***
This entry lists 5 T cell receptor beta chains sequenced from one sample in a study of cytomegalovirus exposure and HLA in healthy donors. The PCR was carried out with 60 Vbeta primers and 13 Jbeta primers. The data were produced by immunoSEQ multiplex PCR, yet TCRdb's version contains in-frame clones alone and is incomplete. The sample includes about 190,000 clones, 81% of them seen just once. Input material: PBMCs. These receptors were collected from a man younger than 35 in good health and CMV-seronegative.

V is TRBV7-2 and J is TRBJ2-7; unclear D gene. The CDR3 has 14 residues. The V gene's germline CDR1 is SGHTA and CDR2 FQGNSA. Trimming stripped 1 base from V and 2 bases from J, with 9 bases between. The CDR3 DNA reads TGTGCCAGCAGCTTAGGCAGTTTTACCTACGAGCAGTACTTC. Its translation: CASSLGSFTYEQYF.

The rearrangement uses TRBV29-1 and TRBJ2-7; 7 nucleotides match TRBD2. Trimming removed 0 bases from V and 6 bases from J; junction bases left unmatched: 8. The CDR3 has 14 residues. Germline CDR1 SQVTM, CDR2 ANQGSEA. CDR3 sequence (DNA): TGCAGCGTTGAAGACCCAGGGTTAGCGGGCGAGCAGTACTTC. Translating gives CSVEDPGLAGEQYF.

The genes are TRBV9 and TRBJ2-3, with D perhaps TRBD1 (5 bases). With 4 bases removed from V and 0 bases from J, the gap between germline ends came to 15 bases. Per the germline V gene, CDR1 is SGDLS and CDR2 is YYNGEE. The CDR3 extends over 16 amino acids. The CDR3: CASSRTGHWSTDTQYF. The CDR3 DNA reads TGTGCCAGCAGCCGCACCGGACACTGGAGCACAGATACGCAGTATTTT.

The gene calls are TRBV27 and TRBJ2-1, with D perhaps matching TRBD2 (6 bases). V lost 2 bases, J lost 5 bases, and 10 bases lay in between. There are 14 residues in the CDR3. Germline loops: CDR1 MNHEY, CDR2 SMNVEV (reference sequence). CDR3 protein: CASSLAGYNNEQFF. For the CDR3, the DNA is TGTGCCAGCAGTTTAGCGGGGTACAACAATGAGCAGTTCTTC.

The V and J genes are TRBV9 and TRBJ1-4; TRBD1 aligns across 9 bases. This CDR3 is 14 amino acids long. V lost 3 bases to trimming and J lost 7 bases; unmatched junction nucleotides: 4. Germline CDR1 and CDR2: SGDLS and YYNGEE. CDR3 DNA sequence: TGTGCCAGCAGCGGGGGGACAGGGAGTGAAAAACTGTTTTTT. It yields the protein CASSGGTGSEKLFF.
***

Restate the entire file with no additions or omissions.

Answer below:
This entry lists 5 T cell receptor beta chains sequenced from one sample in a study of cytomegalovirus exposure and HLA in healthy donors. The PCR was carried out with 60 Vbeta primers and 13 Jbeta primers. The data were produced by immunoSEQ multiplex PCR, yet TCRdb's version contains in-frame clones alone and is incomplete. The sample includes about 190,000 clones, 81% of them seen just once. Input material: PBMCs. These receptors were collected from a man younger than 35 in good health and CMV-seronegative.

V is TRBV7-2 and J is TRBJ2-7; unclear D gene. The CDR3 has 14 residues. The V gene's germline CDR1 is SGHTA and CDR2 FQGNSA. Trimming stripped 1 base from V and 2 bases from J, with 9 bases between. The CDR3 DNA reads TGTGCCAGCAGCTTAGGCAGTTTTACCTACGAGCAGTACTTC. Its translation: CASSLGSFTYEQYF.

The rearrangement uses TRBV29-1 and TRBJ2-7; 7 nucleotides match TRBD2. Trimming removed 0 bases from V and 6 bases from J; junction bases left unmatched: 8. The CDR3 has 14 residues. Germline CDR1 SQVTM, CDR2 ANQGSEA. CDR3 sequence (DNA): TGCAGCGTTGAAGACCCAGGGTTAGCGGGCGAGCAGTACTTC. Translating gives CSVEDPGLAGEQYF.

The genes are TRBV9 and TRBJ2-3, with D perhaps TRBD1 (5 bases). With 4 bases removed from V and 0 bases from J, the gap between germline ends came to 15 bases. Per the germline V gene, CDR1 is SGDLS and CDR2 is YYNGEE. The CDR3 extends over 16 amino acids. The CDR3: CASSRTGHWSTDTQYF. The CDR3 DNA reads TGTGCCAGCAGCCGCACCGGACACTGGAGCACAGATACGCAGTATTTT.

The gene calls are TRBV27 and TRBJ2-1, with D perhaps matching TRBD2 (6 bases). V lost 2 bases, J lost 5 bases, and 10 bases lay in between. There are 14 residues in the CDR3. Germline loops: CDR1 MNHEY, CDR2 SMNVEV (reference sequence). CDR3 protein: CASSLAGYNNEQFF. For the CDR3, the DNA is TGTGCCAGCAGTTTAGCGGGGTACAACAATGAGCAGTTCTTC.

The V and J genes are TRBV9 and TRBJ1-4; TRBD1 aligns across 9 bases. This CDR3 is 14 amino acids long. V lost 3 bases to trimming and J lost 7 bases; unmatched junction nucleotides: 4. Germline CDR1 and CDR2: SGDLS and YYNGEE. CDR3 DNA sequence: TGTGCCAGCAGCGGGGGGACAGGGAGTGAAAAACTGTTTTTT. It yields the protein CASSGGTGSEKLFF.